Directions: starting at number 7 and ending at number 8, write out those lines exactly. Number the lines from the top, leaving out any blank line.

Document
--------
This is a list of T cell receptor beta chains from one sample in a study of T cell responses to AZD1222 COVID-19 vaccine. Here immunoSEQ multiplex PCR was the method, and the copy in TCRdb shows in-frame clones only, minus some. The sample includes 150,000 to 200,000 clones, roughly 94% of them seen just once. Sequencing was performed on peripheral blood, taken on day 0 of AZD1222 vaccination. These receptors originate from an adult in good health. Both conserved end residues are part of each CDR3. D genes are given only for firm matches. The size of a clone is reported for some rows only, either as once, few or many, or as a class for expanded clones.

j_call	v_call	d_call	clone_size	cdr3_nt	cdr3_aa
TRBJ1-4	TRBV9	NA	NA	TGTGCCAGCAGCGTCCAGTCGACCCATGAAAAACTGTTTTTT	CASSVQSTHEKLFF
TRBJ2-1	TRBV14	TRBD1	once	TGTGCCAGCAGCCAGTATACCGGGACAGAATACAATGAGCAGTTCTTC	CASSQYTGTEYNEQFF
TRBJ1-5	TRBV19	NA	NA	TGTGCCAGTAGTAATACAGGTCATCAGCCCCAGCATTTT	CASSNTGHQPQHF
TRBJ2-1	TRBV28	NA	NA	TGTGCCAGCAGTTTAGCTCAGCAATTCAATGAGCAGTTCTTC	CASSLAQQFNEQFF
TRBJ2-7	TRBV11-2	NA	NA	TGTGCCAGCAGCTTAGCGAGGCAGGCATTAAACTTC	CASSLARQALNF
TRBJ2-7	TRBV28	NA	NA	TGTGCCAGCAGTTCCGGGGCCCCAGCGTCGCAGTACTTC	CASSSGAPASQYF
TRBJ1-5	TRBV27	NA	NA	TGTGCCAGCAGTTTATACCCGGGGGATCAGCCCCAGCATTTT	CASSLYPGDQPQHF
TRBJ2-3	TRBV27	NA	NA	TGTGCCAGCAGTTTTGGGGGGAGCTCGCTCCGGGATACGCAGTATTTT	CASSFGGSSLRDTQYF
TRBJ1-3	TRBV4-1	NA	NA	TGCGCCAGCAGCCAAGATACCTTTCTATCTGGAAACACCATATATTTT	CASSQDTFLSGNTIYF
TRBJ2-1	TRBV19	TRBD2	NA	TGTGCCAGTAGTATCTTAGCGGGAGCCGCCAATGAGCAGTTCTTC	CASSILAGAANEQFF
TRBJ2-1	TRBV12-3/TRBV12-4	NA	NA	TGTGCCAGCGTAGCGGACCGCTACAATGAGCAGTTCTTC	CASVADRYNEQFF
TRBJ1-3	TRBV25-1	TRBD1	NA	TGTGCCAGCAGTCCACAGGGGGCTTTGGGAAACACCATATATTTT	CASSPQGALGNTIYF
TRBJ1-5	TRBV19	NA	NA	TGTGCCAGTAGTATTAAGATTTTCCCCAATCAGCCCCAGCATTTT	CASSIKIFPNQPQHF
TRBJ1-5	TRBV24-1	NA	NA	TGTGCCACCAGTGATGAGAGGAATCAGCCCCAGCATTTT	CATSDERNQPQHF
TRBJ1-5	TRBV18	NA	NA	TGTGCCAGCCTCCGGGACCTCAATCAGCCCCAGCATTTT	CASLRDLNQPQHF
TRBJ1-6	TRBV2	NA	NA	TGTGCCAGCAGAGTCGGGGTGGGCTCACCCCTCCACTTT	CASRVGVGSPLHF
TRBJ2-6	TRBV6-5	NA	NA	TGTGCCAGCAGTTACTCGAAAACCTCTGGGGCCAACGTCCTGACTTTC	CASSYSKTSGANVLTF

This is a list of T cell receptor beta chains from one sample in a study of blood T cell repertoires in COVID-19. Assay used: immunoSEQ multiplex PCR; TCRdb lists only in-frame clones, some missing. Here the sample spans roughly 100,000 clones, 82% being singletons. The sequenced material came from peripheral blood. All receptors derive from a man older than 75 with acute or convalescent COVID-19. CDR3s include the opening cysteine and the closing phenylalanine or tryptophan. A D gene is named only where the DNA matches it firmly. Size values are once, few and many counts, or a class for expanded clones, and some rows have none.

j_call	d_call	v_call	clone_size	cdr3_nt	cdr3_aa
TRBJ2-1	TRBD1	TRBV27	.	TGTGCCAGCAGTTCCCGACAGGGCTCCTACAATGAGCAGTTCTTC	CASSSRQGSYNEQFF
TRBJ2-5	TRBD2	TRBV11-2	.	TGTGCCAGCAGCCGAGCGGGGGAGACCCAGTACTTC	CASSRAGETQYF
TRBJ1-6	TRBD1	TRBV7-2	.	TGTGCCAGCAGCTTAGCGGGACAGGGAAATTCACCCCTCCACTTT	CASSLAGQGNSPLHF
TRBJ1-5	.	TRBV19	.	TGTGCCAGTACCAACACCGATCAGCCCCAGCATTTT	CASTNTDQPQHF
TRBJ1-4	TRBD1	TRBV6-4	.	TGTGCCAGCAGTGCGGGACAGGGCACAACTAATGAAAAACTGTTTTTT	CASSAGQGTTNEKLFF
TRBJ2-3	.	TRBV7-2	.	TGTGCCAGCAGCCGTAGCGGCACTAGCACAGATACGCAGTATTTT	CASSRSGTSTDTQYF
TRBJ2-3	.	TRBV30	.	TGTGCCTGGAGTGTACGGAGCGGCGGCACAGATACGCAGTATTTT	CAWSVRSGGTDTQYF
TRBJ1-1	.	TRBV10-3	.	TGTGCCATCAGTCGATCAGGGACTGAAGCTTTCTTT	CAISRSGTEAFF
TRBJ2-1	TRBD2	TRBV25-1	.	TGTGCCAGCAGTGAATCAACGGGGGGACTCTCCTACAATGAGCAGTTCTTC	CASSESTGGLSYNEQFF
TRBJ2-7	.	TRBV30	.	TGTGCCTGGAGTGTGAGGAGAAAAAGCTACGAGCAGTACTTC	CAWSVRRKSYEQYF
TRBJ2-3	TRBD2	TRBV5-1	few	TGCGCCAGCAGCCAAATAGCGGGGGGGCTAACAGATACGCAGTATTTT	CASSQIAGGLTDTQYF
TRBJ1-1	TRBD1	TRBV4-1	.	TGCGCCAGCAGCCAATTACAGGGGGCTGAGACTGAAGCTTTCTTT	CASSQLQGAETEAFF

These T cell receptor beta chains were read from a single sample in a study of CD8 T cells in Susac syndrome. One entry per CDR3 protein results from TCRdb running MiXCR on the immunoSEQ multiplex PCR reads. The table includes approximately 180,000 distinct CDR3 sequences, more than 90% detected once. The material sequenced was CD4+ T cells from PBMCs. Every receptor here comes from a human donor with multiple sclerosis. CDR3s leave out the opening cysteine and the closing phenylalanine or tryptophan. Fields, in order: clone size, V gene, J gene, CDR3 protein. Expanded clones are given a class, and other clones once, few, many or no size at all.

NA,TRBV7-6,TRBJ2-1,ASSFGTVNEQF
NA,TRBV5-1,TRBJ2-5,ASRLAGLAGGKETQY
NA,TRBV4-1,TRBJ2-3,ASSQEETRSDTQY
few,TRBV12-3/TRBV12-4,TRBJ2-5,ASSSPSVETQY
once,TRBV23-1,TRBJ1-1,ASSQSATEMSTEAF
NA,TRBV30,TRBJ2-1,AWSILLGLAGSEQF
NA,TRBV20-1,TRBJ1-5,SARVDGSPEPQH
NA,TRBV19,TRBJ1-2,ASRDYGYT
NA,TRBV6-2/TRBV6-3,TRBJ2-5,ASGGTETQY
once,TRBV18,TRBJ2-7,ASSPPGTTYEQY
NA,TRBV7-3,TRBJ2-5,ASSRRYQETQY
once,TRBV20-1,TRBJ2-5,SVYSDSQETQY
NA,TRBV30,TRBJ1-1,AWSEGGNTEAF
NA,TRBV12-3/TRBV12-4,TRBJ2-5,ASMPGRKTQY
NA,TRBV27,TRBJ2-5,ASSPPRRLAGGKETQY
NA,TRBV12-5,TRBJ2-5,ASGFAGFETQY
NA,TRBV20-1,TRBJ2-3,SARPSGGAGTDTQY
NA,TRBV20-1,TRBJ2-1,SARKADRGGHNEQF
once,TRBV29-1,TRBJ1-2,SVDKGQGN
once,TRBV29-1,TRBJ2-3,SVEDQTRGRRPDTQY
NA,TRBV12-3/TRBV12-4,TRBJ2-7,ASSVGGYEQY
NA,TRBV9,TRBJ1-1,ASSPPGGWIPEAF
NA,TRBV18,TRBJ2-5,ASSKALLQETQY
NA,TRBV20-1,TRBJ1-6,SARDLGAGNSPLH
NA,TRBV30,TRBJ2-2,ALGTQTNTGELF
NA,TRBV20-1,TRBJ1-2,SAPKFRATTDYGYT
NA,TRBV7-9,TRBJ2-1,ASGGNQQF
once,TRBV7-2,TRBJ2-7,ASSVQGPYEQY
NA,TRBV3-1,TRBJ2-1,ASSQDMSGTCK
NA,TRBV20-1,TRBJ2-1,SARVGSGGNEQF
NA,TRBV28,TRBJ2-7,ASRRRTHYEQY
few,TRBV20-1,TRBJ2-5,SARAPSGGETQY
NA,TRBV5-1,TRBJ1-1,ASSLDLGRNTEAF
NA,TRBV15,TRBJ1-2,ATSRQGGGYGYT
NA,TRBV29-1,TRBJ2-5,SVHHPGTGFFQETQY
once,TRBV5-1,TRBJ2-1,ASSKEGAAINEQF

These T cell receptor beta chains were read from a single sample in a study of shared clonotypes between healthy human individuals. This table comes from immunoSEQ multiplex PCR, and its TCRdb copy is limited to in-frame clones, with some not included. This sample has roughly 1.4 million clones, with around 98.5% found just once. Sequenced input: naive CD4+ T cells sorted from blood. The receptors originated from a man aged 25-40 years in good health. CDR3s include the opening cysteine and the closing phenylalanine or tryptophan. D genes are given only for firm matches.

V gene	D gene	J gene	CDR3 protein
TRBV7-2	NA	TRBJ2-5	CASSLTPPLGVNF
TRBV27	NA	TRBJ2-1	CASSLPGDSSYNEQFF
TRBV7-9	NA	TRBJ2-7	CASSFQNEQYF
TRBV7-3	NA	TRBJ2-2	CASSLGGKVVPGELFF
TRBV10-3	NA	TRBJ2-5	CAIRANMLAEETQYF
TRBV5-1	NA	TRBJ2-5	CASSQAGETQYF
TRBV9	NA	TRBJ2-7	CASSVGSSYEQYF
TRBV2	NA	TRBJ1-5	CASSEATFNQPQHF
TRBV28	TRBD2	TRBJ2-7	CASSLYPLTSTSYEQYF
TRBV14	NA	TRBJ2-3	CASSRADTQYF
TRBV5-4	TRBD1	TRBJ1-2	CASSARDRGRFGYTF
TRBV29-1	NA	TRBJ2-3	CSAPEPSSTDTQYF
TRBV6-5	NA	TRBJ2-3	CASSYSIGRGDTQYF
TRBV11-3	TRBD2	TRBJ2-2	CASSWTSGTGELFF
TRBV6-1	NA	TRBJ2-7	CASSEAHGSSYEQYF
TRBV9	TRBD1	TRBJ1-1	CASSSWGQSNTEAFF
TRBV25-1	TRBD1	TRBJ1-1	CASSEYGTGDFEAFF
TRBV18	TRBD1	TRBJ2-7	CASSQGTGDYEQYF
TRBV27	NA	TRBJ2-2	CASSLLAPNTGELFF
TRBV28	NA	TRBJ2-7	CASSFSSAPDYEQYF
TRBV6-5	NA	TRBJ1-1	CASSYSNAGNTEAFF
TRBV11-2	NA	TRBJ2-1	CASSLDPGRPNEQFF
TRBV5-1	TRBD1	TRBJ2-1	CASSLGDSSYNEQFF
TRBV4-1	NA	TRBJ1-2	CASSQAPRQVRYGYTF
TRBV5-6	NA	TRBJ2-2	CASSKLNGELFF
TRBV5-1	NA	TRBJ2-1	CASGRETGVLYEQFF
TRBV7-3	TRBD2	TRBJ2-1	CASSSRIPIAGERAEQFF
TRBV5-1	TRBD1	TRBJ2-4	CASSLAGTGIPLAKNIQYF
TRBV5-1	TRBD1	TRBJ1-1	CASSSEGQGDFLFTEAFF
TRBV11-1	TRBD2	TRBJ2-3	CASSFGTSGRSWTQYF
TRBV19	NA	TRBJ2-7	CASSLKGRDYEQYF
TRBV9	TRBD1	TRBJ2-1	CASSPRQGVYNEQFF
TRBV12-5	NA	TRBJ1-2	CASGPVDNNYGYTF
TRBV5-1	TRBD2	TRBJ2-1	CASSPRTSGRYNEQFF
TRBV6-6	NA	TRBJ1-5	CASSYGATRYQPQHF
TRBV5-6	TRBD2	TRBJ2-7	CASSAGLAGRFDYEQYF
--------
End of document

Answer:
TRBJ2-7	TRBV11-2	NA	NA	TGTGCCAGCAGCTTAGCGAGGCAGGCATTAAACTTC	CASSLARQALNF
TRBJ2-7	TRBV28	NA	NA	TGTGCCAGCAGTTCCGGGGCCCCAGCGTCGCAGTACTTC	CASSSGAPASQYF